Strict separation of interfaces and implementations

According to the black-box principle, a Lava class consists of two completely separated parts (that may even reside in different Lava files):

The class interface (or short: class) contains the exported features (member variables/attributes and member functions/methods) of the class that can be referenced from anywhere (unless they are protected). Class interfaces support multiple inheritance (with shared base classes), i.e., a class may be derived from several other base classes.

The implementation contains the "private" features of the class (which cannot be referenced from the "outside world") and the implementations of all non-abstract functions that are explicitly enumerated in the class interface.

Methods/Member functions that are inherited from base classes and that are not overridden in the current class have to be implemented in the implementations of those base classes and need not be re-implemented in the implementation in question. In this (and only this) sense implementations are inherited (or better: taken over) from base classes in Lava, quite in contrast to the semantics of the "implements" clauses in Java classes, which force you to implement all functions (including the inherited base class functions) in the class containing the "implements" clause. (See also object creation below.)

Older, non-object-oriented languages like Modula-2 and Ada, that were based on "abstract data types", had already achieved a clean syntactic separation of "interfaces/definitions" and "implementations" according to the important "principle of information hiding". The same class could be implemented in several alternative ways, and an implementation could be changed without affecting the users of the class, particularly without any need to recompile the dependent program modules.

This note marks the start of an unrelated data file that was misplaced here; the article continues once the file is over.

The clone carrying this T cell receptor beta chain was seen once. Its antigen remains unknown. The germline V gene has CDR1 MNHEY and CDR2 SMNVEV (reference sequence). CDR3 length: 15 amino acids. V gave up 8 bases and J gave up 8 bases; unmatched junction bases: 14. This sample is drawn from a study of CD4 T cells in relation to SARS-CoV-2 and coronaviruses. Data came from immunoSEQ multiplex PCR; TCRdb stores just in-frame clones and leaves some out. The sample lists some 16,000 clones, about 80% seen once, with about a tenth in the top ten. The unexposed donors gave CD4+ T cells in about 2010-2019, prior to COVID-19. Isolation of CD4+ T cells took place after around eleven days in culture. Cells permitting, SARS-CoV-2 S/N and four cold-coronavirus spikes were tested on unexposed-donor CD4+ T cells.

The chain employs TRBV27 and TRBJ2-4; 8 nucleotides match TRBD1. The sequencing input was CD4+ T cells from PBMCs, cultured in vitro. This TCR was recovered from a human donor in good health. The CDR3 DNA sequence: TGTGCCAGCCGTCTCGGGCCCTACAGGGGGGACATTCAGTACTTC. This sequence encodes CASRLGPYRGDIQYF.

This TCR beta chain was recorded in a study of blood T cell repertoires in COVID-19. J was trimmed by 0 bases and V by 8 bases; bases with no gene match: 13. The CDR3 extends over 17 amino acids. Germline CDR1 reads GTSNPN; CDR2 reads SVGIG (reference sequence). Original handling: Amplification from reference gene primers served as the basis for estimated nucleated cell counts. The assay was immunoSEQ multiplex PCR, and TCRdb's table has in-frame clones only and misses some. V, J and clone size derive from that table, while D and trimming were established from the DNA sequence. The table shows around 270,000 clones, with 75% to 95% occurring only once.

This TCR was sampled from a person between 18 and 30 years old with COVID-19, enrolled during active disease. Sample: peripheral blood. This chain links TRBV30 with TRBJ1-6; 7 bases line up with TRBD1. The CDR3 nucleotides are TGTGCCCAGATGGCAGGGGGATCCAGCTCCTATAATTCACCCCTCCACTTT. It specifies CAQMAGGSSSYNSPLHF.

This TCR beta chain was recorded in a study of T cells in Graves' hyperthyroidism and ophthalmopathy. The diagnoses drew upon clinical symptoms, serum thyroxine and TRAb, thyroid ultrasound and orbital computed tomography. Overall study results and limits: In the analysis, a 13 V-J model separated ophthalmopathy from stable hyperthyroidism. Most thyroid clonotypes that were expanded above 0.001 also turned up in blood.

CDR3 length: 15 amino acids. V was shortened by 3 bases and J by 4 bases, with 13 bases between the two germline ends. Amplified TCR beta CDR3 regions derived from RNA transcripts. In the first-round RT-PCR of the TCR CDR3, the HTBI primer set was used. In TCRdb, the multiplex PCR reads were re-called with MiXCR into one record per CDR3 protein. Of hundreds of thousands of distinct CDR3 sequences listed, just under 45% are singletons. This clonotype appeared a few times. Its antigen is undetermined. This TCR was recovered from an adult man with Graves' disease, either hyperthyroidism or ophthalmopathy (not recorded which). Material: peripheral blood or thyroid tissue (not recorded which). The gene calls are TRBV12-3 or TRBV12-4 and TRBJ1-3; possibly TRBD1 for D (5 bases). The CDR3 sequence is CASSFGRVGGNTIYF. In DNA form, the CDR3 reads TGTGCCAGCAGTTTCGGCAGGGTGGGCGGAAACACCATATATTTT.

Strict separation of interfaces and implementations as well as the distinction between state and value objects is downright a necessity if you aim at a language that is from the beginning on not only object- but also component-oriented, where components are pre-fabricated, dynamically loadable software modules written in any language, that communicate with other components via standardized function-call interfaces, like CORBA or COM components.

In object-oriented languages this very useful and reasonable separation has been abandoned again so far. The distinction between public, private, and protected members of a class is an insufficient substitute for such a strict syntactic separation.

The distinction made by Java between "interfaces" and "classes" doesn't meet the requirements as well:

  1. A Java interface is a collection of functions solely. You cannot specify member data in a Java interface. So you could speak of a Java interface as being a purely behavioral view of a class that implements the interface, whereas a Lava class interface is just the public (implementation-independent) part of a class.
  2. You need not use Java interfaces; you can completely ignore them and use classes instead, as in C++, to specify the public (interface) as well as the private (implementation) features of objects. A third possibility is to use "abstract classes" as a substitute for interfaces with data members. So there is no clear separation of the roles of interfaces and classes in Java.